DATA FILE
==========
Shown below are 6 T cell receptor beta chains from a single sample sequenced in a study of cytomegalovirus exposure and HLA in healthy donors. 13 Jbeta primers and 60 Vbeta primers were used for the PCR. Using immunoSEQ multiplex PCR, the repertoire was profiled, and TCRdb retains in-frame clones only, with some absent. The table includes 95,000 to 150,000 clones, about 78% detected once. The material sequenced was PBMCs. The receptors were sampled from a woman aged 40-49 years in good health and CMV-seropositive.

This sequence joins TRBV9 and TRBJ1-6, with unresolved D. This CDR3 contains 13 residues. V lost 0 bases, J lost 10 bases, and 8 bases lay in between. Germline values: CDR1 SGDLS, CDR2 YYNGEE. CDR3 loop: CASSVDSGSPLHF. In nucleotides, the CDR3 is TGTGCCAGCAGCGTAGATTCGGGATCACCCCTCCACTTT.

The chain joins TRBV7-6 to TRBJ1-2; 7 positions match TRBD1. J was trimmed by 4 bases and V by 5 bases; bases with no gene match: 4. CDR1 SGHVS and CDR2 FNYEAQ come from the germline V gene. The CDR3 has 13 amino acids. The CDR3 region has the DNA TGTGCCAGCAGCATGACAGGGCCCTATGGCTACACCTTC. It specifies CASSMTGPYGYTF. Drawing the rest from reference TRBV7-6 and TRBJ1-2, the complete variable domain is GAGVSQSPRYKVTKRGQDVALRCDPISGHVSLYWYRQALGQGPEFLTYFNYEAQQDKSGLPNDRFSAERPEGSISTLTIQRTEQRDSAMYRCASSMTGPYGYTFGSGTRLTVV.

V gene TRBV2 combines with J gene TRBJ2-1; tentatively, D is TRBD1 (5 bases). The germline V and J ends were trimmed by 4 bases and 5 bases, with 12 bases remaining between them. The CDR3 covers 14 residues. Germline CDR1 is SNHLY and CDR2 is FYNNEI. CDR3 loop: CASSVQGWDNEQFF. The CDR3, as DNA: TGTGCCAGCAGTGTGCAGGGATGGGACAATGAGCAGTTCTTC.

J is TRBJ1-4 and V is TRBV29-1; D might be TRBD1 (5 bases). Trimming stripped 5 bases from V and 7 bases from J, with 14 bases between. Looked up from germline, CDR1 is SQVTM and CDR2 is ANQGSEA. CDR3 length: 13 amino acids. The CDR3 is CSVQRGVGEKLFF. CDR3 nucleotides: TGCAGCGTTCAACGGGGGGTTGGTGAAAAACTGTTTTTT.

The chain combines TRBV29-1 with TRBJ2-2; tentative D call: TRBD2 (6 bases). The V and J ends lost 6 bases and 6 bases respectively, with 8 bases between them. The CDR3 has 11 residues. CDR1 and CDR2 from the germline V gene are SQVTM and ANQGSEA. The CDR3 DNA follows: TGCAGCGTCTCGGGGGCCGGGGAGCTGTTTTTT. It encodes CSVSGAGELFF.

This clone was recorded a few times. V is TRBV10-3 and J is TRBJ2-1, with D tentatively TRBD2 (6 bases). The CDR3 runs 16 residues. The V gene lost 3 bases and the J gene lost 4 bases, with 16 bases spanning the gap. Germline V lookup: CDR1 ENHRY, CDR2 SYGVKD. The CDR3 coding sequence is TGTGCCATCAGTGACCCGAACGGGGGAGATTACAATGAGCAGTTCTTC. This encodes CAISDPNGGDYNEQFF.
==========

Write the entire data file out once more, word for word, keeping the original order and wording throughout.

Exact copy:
Shown below are 6 T cell receptor beta chains from a single sample sequenced in a study of cytomegalovirus exposure and HLA in healthy donors. 13 Jbeta primers and 60 Vbeta primers were used for the PCR. Using immunoSEQ multiplex PCR, the repertoire was profiled, and TCRdb retains in-frame clones only, with some absent. The table includes 95,000 to 150,000 clones, about 78% detected once. The material sequenced was PBMCs. The receptors were sampled from a woman aged 40-49 years in good health and CMV-seropositive.

This sequence joins TRBV9 and TRBJ1-6, with unresolved D. This CDR3 contains 13 residues. V lost 0 bases, J lost 10 bases, and 8 bases lay in between. Germline values: CDR1 SGDLS, CDR2 YYNGEE. CDR3 loop: CASSVDSGSPLHF. In nucleotides, the CDR3 is TGTGCCAGCAGCGTAGATTCGGGATCACCCCTCCACTTT.

The chain joins TRBV7-6 to TRBJ1-2; 7 positions match TRBD1. J was trimmed by 4 bases and V by 5 bases; bases with no gene match: 4. CDR1 SGHVS and CDR2 FNYEAQ come from the germline V gene. The CDR3 has 13 amino acids. The CDR3 region has the DNA TGTGCCAGCAGCATGACAGGGCCCTATGGCTACACCTTC. It specifies CASSMTGPYGYTF. Drawing the rest from reference TRBV7-6 and TRBJ1-2, the complete variable domain is GAGVSQSPRYKVTKRGQDVALRCDPISGHVSLYWYRQALGQGPEFLTYFNYEAQQDKSGLPNDRFSAERPEGSISTLTIQRTEQRDSAMYRCASSMTGPYGYTFGSGTRLTVV.

V gene TRBV2 combines with J gene TRBJ2-1; tentatively, D is TRBD1 (5 bases). The germline V and J ends were trimmed by 4 bases and 5 bases, with 12 bases remaining between them. The CDR3 covers 14 residues. Germline CDR1 is SNHLY and CDR2 is FYNNEI. CDR3 loop: CASSVQGWDNEQFF. The CDR3, as DNA: TGTGCCAGCAGTGTGCAGGGATGGGACAATGAGCAGTTCTTC.

J is TRBJ1-4 and V is TRBV29-1; D might be TRBD1 (5 bases). Trimming stripped 5 bases from V and 7 bases from J, with 14 bases between. Looked up from germline, CDR1 is SQVTM and CDR2 is ANQGSEA. CDR3 length: 13 amino acids. The CDR3 is CSVQRGVGEKLFF. CDR3 nucleotides: TGCAGCGTTCAACGGGGGGTTGGTGAAAAACTGTTTTTT.

The chain combines TRBV29-1 with TRBJ2-2; tentative D call: TRBD2 (6 bases). The V and J ends lost 6 bases and 6 bases respectively, with 8 bases between them. The CDR3 has 11 residues. CDR1 and CDR2 from the germline V gene are SQVTM and ANQGSEA. The CDR3 DNA follows: TGCAGCGTCTCGGGGGCCGGGGAGCTGTTTTTT. It encodes CSVSGAGELFF.

This clone was recorded a few times. V is TRBV10-3 and J is TRBJ2-1, with D tentatively TRBD2 (6 bases). The CDR3 runs 16 residues. The V gene lost 3 bases and the J gene lost 4 bases, with 16 bases spanning the gap. Germline V lookup: CDR1 ENHRY, CDR2 SYGVKD. The CDR3 coding sequence is TGTGCCATCAGTGACCCGAACGGGGGAGATTACAATGAGCAGTTCTTC. This encodes CAISDPNGGDYNEQFF.